Warhammer 40,000: Space Wolf Review
The Sons of Russ are coming to the Nintendo Switch in a new version of Warhammer 40,000: Space Wolf from developer HeroCraft. Upon booting up the game, players are greeted with a snarling, killer Space Wolves logo as the game loads. Tips are displayed below the Wolf head, preparing you for your mission to bring glory to The Emperor. Without warning – no title screen, no cinematic, no preamble whatsoever – you’re simply thrust into your first mission (a tutorial).
“Kill all Chaos Space Marines!” the directive boldly states as one of the aforementioned enemies appears on the screen via a dialogue box. He proceeds to insult you and warn that you’re trespassing on the world of Kanak…and the punishment is death. Thus begins a bold new adventure set in the colorful world of Games Workshop’s Warhammer 40,000. You begin the game as Valgard, a Space Wolves Gray Hunter, who is joined by other units throughout the level.
The story is typical of the grimdark, high space fantasy style of the fluff (what fans of the game call the plots, short stories, and other non-gameplay mechanic related content available for the hobby) Games Workshop has developed for this scenario. It’s accessible for fans and newcomers alike, but the plot certainly isn’t the focal point of the game. It’s good, but who needs a fancy tale when there are Chaos Space Marines that need to be dealt with?
To that end, the gameplay is turn-based strategy, similar to the tabletop game. Except here, actions are determined by selecting cards (movement, weapons, shields, and so on) and making decisions based on environment and enemy troop placement. The cards are selected at random and can be used to invoke a certain card’s function (a weapon for example) or to move. Unlike similar games, there is no independent movement function, so all in-game troop movement must be accomplished via discarding something from your on-screen deck/arsenal. It was confusing at first, but once I caught on to the quirks and nuances of the game play, it created a smooth tactical combat experience. I rather like the mechanic and I have to sincerely thank the developer for including a tutorial in the prologue mission, as the play control was a bit complicated at first. Expect to use both analog sticks and all of the trigger buttons regularly. A Pro Controller will help, but it plays just fine with the Joy Cons if you’re accustomed to the shorter sticks.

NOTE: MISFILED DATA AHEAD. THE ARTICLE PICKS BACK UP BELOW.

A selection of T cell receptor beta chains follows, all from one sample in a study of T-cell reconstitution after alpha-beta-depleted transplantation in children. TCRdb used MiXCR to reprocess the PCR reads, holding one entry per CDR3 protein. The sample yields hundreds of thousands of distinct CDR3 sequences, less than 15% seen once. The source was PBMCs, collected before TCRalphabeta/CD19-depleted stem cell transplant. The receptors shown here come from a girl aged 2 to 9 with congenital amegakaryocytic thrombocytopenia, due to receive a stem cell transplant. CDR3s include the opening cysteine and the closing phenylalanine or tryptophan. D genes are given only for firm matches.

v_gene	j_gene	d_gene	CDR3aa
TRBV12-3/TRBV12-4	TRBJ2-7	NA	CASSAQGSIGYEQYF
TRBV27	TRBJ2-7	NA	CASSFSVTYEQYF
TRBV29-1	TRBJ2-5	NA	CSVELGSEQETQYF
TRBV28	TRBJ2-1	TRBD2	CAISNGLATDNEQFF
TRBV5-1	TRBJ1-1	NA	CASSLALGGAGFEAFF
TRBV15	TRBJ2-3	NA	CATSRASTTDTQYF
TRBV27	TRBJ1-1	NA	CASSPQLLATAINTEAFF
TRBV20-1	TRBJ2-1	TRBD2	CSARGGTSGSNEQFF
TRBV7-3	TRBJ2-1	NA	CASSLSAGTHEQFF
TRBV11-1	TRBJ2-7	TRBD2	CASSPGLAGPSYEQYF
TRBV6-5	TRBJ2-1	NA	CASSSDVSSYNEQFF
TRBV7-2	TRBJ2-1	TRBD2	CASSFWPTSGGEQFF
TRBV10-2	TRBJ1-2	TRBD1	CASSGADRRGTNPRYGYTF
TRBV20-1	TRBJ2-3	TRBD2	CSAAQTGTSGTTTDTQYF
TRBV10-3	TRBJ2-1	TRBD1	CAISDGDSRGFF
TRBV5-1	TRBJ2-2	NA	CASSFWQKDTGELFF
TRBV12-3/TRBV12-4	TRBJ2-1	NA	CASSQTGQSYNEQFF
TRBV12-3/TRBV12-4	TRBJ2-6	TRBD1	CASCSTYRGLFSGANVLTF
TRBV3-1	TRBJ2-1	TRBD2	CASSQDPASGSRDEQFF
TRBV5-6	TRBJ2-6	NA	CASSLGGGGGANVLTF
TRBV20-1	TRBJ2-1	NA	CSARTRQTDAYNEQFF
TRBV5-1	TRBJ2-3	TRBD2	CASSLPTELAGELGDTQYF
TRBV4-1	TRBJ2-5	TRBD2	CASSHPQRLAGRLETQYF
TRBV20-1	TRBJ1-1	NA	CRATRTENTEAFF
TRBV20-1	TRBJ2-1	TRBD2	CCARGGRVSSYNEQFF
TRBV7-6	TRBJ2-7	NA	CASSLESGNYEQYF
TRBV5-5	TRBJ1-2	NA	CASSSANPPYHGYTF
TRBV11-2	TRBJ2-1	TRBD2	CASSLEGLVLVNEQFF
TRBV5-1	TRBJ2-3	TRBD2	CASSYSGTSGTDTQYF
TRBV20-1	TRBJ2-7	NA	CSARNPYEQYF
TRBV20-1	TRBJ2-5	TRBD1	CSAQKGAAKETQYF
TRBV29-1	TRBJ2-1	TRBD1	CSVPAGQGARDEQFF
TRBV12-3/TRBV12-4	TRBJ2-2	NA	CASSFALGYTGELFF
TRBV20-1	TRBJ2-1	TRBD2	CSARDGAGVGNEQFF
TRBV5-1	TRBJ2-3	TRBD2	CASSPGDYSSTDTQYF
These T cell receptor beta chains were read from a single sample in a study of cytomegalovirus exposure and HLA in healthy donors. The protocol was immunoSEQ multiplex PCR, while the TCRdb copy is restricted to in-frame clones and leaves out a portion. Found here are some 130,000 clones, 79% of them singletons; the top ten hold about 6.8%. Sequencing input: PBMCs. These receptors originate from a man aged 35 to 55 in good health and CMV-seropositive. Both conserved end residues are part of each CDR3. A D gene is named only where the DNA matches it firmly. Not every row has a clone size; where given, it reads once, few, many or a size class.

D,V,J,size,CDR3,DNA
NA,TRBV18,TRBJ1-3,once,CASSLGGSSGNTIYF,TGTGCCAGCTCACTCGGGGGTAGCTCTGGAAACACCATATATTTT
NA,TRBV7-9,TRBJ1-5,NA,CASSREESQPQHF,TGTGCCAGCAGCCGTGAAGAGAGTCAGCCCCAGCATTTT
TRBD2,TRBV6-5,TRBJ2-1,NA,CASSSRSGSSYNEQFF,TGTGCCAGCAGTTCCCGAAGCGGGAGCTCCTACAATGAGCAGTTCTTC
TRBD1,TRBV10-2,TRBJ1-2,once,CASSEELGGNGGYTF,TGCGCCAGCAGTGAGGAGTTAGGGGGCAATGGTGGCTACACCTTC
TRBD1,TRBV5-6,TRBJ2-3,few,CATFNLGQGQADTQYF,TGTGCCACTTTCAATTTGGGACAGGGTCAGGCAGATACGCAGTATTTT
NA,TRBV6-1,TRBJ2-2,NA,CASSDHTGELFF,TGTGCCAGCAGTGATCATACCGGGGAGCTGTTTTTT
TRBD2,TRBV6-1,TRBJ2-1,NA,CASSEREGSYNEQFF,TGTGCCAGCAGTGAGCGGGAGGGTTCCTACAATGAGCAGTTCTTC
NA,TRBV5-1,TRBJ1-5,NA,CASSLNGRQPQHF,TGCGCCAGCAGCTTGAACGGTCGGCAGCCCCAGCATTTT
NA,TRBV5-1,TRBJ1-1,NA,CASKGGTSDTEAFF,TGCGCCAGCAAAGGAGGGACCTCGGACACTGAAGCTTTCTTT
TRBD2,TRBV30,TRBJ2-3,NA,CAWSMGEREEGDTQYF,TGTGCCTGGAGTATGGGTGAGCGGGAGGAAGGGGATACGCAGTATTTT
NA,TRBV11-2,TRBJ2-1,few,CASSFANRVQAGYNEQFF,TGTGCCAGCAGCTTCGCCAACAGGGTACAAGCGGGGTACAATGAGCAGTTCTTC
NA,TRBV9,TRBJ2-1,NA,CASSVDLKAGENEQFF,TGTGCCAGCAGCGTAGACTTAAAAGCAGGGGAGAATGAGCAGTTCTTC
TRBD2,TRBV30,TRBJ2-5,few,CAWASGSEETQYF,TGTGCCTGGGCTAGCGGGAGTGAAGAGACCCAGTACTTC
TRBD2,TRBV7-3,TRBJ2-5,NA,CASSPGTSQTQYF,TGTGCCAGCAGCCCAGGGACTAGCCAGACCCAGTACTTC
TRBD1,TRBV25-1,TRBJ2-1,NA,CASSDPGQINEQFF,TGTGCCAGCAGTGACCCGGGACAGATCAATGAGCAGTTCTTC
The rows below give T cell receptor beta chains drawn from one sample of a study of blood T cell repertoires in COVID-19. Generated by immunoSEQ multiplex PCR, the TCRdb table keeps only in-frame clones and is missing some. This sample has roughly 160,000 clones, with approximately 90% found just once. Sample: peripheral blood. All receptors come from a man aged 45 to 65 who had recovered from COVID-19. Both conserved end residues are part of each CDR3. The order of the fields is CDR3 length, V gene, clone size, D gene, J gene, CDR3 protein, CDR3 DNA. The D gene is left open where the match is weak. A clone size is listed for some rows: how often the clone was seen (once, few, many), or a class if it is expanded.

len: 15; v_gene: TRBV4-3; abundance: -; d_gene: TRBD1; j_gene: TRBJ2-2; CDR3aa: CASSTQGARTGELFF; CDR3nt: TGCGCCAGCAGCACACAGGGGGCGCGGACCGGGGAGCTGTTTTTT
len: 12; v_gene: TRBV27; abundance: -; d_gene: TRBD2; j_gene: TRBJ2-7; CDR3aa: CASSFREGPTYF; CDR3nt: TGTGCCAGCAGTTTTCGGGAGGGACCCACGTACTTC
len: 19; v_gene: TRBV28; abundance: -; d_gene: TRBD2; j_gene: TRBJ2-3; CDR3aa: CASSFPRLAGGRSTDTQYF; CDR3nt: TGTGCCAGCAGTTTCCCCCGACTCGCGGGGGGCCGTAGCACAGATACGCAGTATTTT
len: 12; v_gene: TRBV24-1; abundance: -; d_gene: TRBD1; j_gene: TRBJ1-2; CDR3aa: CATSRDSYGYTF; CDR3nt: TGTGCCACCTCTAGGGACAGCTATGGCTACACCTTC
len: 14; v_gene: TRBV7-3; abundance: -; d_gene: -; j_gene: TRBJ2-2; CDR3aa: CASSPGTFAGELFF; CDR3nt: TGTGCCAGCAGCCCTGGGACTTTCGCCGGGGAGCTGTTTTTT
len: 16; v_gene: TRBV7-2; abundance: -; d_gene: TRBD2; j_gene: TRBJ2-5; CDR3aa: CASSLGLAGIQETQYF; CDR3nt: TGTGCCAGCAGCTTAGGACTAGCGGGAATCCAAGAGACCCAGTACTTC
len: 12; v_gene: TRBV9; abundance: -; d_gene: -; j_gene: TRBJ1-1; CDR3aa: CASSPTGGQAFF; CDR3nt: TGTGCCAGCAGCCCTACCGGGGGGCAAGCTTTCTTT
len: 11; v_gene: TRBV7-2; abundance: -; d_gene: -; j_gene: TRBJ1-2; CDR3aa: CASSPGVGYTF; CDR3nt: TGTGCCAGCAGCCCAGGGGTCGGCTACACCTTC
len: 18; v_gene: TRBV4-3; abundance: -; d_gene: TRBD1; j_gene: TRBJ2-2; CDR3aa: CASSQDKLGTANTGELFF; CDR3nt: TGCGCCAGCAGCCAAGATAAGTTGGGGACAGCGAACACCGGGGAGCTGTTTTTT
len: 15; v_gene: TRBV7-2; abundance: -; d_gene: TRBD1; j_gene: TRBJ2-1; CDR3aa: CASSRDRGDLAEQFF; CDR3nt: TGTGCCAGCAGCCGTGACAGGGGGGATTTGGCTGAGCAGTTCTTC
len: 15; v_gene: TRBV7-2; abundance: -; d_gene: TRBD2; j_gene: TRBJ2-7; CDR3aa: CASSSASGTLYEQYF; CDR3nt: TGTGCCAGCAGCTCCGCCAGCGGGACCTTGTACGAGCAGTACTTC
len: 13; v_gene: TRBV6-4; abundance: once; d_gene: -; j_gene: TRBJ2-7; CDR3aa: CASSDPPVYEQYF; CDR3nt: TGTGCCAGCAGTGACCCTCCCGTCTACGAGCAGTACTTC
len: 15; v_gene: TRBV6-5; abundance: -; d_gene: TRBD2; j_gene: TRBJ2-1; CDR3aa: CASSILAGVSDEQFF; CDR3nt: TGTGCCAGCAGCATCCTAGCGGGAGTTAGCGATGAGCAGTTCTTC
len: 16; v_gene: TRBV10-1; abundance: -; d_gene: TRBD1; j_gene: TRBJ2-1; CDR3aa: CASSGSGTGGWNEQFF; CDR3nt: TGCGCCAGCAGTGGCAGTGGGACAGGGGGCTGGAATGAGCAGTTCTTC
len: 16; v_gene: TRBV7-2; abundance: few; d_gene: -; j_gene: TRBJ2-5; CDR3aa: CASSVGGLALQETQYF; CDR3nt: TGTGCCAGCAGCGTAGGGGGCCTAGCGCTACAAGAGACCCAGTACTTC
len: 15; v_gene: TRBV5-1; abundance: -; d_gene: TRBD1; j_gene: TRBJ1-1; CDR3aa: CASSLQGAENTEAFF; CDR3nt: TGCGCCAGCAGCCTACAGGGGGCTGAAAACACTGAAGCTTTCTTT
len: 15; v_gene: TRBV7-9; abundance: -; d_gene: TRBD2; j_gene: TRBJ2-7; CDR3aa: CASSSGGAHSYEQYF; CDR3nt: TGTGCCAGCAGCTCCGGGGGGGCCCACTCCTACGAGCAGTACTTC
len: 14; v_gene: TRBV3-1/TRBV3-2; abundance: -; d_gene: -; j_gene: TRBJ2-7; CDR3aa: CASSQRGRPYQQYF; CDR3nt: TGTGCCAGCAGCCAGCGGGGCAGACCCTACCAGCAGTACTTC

In true Warhammer tradition, it’s also tough as nails…even in easy mode. Missions are complex and difficult, while maintaining a level of fun rather than frustration. Learning to strategize which cards are most effective during a given mission is challenging, but rewarding if you manage to play your cards right.
While the gameplay is pretty solid, it doesn’t hurt that the game also looks good. Characters are rendered in a Codex-accurate way and the environments are highly detailed. It truly feels as if you’re battling within the environs of a hostile alien world. I recommend playing the game in docked mode for the maximum effect.
The music is high quality, if a bit generic. It stays true to the ambiance of the game with military style instrumental tracks. Sound effects include weapon blasts, screams, and such, typical of what you’d find in most military strategy games. Nothing really stood out as outstanding or memorable in the audio department, but at the same time there was nothing glaringly wrong either.
Later in the game you face new foes and gain new allies, all while encountering increasingly tougher odds of survival. It’s loads of fun, enhanced by the inclusion of all previous DLC in this game. In between missions, you can forge new armor, obtain new cards, take on challenges, and adjust the settings. Even though this was originally a mobile game, it scales up nice to the Switch.
Ultimately, there’s a lot to do here, but it just doesn’t quite capture the tabletop experience as much as I’d like. Despite that, Space Wolf is an inexpensive and suitable entry into the digital world of 40K and with its fun, atmospheric gameplay, it may just pique your interest in exploring the world of Warhammer more thoroughly. Or at least give you something to do in between tabletop battles.
Warhammer 40,000: Space Wolf Review
- Graphics - 7/107/10
- Sound - 6.5/106.5/10
- Gameplay - 7/107/10
- Lasting Appeal - 7/107/10
Final Thoughts: GOOD
Warhammer 40,000: Space Wolf is a fun, full immersion, Warhammer experience you won’t want to miss. It melds turn-based strategy with card games to create an enjoyable time. Fans of the universe will probably enjoy the game more than newcomers, but this one is still approachable enough.
Based in Colorado, David Buck is an author, musician, and media specialist. In his spare time, he composes music, writes science fiction, and builds scale models, mostly starships and movie cars.